Probably the most common shoulder injury /pathology seen in our clinics is that of the rotator cuff - a hugely important unit of muscles and tendons involved in the movement, stability and co-ordination of the shoulder, but a group of muscles that many people are not even aware of until they experience problems with them.
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The cuff is a unit of 4 muscles originating from both sides of the shoulder blade, which attach to various aspects around the head of the shoulder bone (humerus) and are vital in supporting and stabilising the shoulder joint.
The cuff has a specific 'timing' pattern of its muscle firing which means that if the cuff is functioning normally, this precise timing allows a co-ordinated, fluid and controlled movement of the head of the shoulder in the socket as the arm is moved away from the body. It also enables the shoulder to remain in a stable and uncompromised position in the socket when the arm is loaded.
The rotator cuff can be damaged through direct trauma to that area such as a fall onto the shoulder or arm, which may produce an immediate partial cuff tear or in worse cases a rupture. Lifting heavy loads can damage the cuff, if the load is too great or moves awkwardly. Beyond 40 years of age, the cuff begins to degenerate which means that it can take relatively little force or strain through the shoulder to cause a tear in the cuff.
Poor posture and incorrect muscle use around the shoulder girdle can lead to an imbalance of muscle activity and strength in this area, leading to untimely movement and abnormal positioning of the head of the humerus in the shoulder socket, ultimately causing irritation to soft tissue structures around the shoulder joint and often inflammation to the rotator cuff tendons. Individuals with problems associated with the rotator cuff may notice a gradually increasing shoulder discomfort, an 'arc' of pain on moving the arm away from their body, an ache in the front or side of their shoulder or an inability to lift or carry loads without pain. Some rotator cuff injuries can become so painful that lying on the affected shoulder is impossible and raising the arm can be significantly restricted.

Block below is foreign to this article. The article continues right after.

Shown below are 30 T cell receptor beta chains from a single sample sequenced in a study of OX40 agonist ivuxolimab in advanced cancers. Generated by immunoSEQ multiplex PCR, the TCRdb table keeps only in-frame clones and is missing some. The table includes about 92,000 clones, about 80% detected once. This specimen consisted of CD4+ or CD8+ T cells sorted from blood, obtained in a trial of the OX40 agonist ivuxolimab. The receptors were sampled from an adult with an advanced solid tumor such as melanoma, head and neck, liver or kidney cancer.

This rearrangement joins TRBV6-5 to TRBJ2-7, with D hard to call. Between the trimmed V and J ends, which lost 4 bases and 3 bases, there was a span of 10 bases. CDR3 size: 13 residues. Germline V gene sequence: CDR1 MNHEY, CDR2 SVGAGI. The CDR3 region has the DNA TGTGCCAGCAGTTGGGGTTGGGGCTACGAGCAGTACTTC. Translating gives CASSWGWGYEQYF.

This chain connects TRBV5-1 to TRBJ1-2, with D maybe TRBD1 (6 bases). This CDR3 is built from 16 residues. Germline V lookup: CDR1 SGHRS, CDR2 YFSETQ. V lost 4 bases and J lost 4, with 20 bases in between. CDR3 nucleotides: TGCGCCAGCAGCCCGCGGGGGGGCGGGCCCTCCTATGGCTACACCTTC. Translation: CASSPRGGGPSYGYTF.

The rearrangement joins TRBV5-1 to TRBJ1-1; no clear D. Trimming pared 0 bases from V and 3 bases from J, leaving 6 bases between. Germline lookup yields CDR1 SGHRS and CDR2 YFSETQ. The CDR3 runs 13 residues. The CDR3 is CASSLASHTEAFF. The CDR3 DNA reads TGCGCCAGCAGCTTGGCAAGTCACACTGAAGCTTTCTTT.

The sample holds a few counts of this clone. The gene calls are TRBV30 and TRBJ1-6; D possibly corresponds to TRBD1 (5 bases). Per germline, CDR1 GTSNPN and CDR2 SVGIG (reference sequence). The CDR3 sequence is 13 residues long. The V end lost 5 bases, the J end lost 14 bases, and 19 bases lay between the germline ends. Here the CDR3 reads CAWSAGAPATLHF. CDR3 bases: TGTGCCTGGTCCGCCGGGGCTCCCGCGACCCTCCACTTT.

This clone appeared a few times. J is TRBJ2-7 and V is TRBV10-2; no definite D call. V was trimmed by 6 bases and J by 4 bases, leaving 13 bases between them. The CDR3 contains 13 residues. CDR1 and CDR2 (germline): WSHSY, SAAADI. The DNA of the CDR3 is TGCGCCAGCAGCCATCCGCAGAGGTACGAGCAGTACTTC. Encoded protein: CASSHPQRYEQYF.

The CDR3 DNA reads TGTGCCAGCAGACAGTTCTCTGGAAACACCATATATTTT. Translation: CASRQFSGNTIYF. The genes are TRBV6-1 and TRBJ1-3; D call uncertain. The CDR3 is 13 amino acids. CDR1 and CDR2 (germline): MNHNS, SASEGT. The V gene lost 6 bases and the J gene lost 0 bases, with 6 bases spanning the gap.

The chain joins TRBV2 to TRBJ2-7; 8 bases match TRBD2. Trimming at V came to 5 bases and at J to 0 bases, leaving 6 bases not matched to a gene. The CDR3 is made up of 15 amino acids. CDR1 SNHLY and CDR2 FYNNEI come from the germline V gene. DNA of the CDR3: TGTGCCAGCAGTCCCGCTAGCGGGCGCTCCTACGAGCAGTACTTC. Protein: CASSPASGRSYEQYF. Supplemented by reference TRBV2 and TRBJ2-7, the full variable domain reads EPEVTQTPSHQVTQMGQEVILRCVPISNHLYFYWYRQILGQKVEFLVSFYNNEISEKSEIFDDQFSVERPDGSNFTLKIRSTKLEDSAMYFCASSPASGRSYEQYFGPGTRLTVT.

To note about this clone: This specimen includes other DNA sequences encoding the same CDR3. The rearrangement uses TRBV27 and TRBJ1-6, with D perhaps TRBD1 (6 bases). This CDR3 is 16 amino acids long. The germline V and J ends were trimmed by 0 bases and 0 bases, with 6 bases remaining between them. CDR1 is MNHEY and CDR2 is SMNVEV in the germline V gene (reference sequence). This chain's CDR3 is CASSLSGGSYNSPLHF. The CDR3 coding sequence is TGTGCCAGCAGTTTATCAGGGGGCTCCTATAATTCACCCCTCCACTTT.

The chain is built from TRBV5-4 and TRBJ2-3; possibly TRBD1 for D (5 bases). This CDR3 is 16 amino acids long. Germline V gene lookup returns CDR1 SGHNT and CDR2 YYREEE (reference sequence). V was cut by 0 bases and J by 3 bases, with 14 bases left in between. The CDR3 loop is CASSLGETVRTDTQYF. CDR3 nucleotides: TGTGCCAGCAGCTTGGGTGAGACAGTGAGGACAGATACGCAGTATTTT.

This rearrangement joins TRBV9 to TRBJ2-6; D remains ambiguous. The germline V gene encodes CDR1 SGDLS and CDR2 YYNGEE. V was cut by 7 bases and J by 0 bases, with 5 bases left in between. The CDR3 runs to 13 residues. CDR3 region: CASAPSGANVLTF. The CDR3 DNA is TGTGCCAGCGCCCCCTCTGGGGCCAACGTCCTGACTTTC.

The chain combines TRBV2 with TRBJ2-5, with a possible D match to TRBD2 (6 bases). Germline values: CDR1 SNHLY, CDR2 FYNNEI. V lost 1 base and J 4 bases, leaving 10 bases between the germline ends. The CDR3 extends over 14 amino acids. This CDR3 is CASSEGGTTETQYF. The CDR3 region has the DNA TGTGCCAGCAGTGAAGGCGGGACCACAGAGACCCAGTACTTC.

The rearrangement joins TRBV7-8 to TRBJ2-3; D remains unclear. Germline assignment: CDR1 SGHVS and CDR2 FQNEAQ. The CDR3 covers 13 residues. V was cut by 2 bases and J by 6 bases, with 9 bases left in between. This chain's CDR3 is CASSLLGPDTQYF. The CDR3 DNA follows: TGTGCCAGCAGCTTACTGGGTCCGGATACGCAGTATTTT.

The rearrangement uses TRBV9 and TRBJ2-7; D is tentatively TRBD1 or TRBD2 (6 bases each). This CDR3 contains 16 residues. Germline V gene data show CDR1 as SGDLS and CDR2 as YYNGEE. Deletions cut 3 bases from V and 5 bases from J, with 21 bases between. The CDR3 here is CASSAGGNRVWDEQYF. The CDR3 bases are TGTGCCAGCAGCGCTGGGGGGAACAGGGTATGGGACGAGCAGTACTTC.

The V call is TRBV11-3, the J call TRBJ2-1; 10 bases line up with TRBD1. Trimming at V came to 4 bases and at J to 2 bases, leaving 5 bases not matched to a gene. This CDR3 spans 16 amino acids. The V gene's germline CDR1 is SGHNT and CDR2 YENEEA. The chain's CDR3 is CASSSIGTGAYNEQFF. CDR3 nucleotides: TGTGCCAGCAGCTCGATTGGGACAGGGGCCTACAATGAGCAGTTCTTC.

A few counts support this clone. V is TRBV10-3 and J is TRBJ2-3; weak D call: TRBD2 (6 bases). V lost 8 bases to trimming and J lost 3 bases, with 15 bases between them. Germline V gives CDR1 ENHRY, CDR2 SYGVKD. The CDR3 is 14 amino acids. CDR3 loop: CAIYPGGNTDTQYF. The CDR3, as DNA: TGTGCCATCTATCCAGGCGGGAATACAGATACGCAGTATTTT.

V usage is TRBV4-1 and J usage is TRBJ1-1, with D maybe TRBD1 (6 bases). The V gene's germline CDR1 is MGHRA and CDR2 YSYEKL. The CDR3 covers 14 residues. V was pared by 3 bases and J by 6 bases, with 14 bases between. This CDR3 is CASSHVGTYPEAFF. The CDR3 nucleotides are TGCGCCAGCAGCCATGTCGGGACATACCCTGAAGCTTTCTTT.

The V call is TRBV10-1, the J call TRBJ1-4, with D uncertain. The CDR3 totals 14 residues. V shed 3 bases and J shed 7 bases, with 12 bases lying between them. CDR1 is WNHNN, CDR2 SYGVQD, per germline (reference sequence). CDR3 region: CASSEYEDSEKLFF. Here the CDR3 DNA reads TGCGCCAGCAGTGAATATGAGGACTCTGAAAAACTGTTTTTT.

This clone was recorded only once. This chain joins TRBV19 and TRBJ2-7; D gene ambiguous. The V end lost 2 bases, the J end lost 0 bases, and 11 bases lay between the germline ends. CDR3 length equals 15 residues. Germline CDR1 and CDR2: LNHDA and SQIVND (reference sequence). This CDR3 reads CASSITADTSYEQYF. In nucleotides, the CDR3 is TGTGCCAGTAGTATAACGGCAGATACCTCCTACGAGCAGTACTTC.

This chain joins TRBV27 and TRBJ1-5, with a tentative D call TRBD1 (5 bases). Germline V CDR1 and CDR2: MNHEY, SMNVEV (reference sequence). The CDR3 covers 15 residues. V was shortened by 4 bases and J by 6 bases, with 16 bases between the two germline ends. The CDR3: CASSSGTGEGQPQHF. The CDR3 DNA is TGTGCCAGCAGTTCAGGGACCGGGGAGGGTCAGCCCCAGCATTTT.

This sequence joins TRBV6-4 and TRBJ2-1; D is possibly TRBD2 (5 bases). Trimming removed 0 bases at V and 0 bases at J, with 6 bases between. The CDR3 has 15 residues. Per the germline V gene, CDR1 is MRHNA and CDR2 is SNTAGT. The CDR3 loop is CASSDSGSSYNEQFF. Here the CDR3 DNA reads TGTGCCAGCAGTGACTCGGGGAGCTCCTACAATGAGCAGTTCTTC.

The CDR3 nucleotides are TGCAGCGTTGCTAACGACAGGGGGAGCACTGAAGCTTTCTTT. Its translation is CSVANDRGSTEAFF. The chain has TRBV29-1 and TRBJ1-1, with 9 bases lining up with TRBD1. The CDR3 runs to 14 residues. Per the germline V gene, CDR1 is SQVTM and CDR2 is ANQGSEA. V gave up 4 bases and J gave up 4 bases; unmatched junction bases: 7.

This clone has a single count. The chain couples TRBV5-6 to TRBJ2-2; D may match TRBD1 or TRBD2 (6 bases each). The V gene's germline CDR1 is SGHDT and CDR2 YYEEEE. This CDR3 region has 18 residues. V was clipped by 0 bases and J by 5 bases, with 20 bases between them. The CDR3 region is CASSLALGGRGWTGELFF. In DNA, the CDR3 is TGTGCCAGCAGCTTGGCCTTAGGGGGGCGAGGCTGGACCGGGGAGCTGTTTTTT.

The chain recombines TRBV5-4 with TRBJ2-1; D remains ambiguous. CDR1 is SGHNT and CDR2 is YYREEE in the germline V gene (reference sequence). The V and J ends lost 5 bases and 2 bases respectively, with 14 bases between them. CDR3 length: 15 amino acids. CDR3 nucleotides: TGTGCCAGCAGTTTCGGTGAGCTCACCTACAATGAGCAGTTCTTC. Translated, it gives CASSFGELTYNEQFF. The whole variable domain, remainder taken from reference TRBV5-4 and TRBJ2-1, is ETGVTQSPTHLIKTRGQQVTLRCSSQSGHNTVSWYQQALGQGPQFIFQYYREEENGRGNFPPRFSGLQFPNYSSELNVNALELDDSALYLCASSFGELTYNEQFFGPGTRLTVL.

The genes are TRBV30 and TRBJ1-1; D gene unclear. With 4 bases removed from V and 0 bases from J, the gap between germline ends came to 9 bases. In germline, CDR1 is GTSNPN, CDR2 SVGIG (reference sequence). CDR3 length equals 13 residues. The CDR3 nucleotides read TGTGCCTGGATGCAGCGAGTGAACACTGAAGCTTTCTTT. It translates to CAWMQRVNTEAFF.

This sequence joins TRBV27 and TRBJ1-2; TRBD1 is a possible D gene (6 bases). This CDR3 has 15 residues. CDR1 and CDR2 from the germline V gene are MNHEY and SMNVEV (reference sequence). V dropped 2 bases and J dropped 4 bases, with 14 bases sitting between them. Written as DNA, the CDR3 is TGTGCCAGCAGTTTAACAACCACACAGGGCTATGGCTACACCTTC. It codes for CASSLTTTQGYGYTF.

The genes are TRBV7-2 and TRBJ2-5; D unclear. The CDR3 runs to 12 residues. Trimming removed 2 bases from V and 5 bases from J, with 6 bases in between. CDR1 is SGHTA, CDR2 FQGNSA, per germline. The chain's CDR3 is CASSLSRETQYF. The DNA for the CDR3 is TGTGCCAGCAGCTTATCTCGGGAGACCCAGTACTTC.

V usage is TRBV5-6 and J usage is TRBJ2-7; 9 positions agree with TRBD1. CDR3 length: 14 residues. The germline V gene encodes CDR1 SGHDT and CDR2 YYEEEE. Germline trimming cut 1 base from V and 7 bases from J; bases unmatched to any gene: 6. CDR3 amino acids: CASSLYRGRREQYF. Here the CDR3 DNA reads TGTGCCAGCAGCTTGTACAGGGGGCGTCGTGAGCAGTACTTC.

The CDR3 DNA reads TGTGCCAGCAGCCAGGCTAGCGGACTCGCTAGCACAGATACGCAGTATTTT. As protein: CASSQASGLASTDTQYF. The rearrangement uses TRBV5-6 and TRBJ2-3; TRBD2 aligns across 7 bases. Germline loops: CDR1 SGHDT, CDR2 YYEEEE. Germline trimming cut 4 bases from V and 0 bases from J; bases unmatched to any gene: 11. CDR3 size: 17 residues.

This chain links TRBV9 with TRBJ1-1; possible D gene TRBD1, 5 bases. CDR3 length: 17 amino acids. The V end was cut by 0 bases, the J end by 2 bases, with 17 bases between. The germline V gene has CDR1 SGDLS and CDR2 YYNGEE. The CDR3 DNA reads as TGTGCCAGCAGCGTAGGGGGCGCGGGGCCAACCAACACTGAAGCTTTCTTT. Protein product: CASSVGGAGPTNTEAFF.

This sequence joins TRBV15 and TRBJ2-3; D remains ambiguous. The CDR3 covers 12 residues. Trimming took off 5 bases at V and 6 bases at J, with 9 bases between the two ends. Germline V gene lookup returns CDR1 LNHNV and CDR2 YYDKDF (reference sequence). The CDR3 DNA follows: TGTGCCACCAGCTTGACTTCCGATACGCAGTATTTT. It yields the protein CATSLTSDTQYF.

Tennis players, rowers, canoers and swimmers can experience shoulder injuries if their rotator cuff is not performing correctly. The type of repetitive movement of the shoulder in such sports places significant strains on the tissues around the shoulder and on the shoulder joint itself.
Good posture and a balanced upper limb training programme where the rotator cuff features as importantly as the other muscle groups is the best way to make sure that you don't develop a shoulder problem because of a weak cuff and muscle imbalance. An efficient cuff can help to stabilise the shoulder girdle, protecting it from repetitive activities and also prevent injuries from happening further down the upper limb.
Rotator cuff exercises are usually fairly simple and involve lighter weights / resistance than the other shoulder muscles tend to be trained with, but need to be accurately performed in order for you to benefit from them. You always need to make sure that you are executing these exercises with the correct posture, and at a steady, controlled pace. If in doubt, ask one of the Personal Trainers in your gym to watch you whilst you perform them, or arrange for a Physiotherapist to look at your specific muscle balance and stability / co-ordination of your shoulder and advise you which exercises would be most beneficial to you. If you are a climber, a tennis player or swimmer, the rotator cuff strength and precision is paramount to you being able to carry out your sport - but your cuff exercises will need to be specific to your individual sport and compliment your training.
Rotator cuff injuries can respond extremely well to physiotherapy treatment involving both manual therapy techniques and a specific rehabilitation programme. Those more severe tears may require surgical repair, following which regular physiotherapy is vital if a good outcome is to be achieved.
They may be smaller, less well-known muscles than their neighbours around the shoulder girdle, but the rotator cuff are the most important upper limb muscles you will ever train. King of the shoulder muscles, when this little unit works well, you can enjoy a stronger, more efficient shoulder without the risk of developing pain and dysfunction.